Material & Method
The present study was conducted at New Civil Hospital, Surat, which is located in Gujarat state in western part of India. Women in reproductive age group (15-45 years of age) attending family planning clinic at New Civil Hospital, Surat were recruited as subjects for the study. The study was conducted from October to December, 2007 and 235 such women could be interviewed. As this is historically prospective study, descriptive data were collected. So, by asking questions regarding ever use of oral contraceptives in retrospective manner, it introduces the recall bias and this is the limitation of this study. The sample size calculated was 232 using systematic sampling, considering 5% allowable error and 3% population practicing oral contraceptives (4). So, every 6th woman of reproductive age group attending family planning clinic of New Civil Hospital, Surat was recruited for the study. An informed consent was taken from these women and interview was conducted by trained personnel. Around 12% of the women could not be interviewed. Women recruited for study were coming from homogenous group and sociodemographic characteristics were apparently similar for those who could be interviewed and those who could not be interviewed.
The questionnaire included information regarding demographic profile and socio-economic status of women and her family, her reproductive health history and contraceptive practices. EPI 6 and Epi Info version 3.4 were used for data analysis, adhering to the hierarchical model created previously, with variables related to demography and socio-economic factors (religion, wife education, husband education, social class, wife occupation) at first level and reproductive health characteristics and contraceptive practices (age at marriage, wife`s marriage age, type of contraceptive method used, advocated for OC pills, currently using OC pills, living children, parity, age at first use of OC pills) at second level. The frequencies of variables were calculated and bivariate analysis was performed between individual exposure factors and the outcome, between exposure factors and other variables and between the outcome and other variables. For all data analysis, cutoff for statistical significance was set at p≤0.05. For multivariate analysis all variables whose associations with outcome had the p value ≤0.20 were selected in order to study possible confounding factors.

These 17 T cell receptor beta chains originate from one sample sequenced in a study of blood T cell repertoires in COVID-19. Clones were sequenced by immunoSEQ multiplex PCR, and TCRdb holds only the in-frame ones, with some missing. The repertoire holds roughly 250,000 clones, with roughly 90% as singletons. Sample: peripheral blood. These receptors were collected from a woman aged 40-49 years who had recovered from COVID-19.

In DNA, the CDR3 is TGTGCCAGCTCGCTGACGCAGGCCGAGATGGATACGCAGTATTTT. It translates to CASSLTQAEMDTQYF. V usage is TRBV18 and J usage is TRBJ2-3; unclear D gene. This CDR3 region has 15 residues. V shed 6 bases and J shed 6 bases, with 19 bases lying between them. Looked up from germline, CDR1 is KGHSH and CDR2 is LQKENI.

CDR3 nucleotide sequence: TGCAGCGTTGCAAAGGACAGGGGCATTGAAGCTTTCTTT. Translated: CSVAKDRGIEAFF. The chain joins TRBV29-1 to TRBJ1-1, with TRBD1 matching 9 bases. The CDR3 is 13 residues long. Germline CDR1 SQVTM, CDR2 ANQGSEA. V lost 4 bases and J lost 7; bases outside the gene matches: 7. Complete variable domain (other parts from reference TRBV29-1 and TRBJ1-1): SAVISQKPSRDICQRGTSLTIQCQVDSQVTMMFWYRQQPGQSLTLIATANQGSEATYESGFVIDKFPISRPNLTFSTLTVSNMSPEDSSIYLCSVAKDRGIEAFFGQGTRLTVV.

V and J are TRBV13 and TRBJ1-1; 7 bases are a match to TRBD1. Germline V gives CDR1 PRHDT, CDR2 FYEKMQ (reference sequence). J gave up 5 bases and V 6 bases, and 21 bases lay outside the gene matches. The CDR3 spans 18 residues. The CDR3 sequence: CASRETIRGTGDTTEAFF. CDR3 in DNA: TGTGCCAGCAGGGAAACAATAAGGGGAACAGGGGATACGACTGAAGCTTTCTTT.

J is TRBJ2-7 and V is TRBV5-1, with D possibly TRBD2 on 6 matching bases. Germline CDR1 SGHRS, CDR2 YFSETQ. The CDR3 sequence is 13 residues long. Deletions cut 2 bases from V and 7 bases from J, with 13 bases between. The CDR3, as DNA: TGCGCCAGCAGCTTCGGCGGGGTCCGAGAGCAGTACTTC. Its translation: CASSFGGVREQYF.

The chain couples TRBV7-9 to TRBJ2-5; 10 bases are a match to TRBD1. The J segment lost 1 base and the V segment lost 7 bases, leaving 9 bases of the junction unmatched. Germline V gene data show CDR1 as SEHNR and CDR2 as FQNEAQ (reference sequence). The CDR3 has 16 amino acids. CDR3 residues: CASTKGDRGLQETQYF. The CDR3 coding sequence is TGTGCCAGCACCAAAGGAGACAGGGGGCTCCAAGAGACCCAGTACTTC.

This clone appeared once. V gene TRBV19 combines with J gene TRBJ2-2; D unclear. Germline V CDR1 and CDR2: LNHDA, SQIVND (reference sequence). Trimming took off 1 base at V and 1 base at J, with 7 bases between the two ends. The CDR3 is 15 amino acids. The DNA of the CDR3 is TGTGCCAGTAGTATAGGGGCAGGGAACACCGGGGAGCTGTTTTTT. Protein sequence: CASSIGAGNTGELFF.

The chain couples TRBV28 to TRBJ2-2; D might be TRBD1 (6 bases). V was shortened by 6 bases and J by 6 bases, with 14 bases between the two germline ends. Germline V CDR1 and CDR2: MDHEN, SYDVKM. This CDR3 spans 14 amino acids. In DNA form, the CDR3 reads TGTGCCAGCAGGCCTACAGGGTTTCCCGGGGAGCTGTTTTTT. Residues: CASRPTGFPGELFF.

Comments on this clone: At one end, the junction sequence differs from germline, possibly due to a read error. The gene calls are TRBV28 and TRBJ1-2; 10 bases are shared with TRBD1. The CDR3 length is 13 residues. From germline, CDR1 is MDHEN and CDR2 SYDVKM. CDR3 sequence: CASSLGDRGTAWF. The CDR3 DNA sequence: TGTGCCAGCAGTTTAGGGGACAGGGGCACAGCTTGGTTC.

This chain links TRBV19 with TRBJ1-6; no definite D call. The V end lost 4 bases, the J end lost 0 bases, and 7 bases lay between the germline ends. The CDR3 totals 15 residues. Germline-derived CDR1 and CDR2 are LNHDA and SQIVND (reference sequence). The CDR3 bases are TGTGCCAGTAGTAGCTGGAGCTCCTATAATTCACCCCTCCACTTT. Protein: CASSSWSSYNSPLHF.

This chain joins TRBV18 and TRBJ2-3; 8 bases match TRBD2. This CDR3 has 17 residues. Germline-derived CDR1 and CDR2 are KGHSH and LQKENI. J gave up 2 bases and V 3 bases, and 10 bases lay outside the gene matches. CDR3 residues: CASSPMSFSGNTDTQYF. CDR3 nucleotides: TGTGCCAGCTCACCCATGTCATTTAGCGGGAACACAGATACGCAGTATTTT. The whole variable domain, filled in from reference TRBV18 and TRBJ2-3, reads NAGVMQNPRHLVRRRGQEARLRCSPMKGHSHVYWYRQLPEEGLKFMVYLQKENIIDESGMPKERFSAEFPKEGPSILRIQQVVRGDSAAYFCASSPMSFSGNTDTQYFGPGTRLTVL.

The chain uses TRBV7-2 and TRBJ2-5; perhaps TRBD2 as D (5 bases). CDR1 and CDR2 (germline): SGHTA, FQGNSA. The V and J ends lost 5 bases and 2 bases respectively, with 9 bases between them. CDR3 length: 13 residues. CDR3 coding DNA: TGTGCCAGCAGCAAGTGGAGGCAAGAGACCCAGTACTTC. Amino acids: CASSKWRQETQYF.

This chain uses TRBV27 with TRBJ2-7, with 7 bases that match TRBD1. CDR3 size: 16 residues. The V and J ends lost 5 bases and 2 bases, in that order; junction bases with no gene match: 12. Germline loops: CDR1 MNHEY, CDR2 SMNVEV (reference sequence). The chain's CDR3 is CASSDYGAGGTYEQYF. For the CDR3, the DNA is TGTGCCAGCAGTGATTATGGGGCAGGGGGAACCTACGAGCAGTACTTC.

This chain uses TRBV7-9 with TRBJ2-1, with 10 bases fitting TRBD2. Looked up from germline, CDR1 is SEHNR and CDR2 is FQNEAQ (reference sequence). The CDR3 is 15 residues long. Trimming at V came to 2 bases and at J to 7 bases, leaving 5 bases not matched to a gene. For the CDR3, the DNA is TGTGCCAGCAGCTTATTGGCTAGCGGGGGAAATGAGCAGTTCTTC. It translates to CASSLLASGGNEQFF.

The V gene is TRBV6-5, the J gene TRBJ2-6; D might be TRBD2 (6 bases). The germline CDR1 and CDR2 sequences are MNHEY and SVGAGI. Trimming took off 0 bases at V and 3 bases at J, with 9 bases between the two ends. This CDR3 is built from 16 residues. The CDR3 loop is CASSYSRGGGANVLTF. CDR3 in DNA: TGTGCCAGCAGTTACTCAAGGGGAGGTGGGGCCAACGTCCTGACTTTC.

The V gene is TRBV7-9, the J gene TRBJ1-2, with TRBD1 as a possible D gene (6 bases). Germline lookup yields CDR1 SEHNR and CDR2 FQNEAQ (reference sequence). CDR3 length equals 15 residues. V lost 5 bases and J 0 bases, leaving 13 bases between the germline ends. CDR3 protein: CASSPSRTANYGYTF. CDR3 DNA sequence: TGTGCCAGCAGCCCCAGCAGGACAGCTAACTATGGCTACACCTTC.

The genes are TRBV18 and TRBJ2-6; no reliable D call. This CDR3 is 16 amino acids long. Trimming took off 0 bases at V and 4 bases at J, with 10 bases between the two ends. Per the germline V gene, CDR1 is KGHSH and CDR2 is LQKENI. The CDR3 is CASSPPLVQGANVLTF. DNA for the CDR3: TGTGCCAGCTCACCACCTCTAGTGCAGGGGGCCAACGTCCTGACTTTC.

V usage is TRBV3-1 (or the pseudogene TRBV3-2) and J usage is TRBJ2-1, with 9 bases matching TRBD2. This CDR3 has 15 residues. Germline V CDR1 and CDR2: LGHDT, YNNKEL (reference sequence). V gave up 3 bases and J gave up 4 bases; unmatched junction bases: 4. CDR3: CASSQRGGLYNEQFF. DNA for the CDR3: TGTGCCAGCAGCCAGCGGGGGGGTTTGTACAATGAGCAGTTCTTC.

Among 235 women registered for the study, 92% women belonged to Hindu religion, 29% were illiterate while 36% had education upto primary level only (table 1). Modified Prasad`s socio-economic classification was used to classify the women as per socio-economic status and 77% women belonged to lower class. Eighty nine percent women were housewives and almost half (51%) of the women got married by the age of 19 years. Husband advocated use of oral contraceptive in 57% cases and almost half of the study women used it for less than one year. Majority (87%) women were multipara and 71% women reported oral contraceptives use between first half of second decade of life.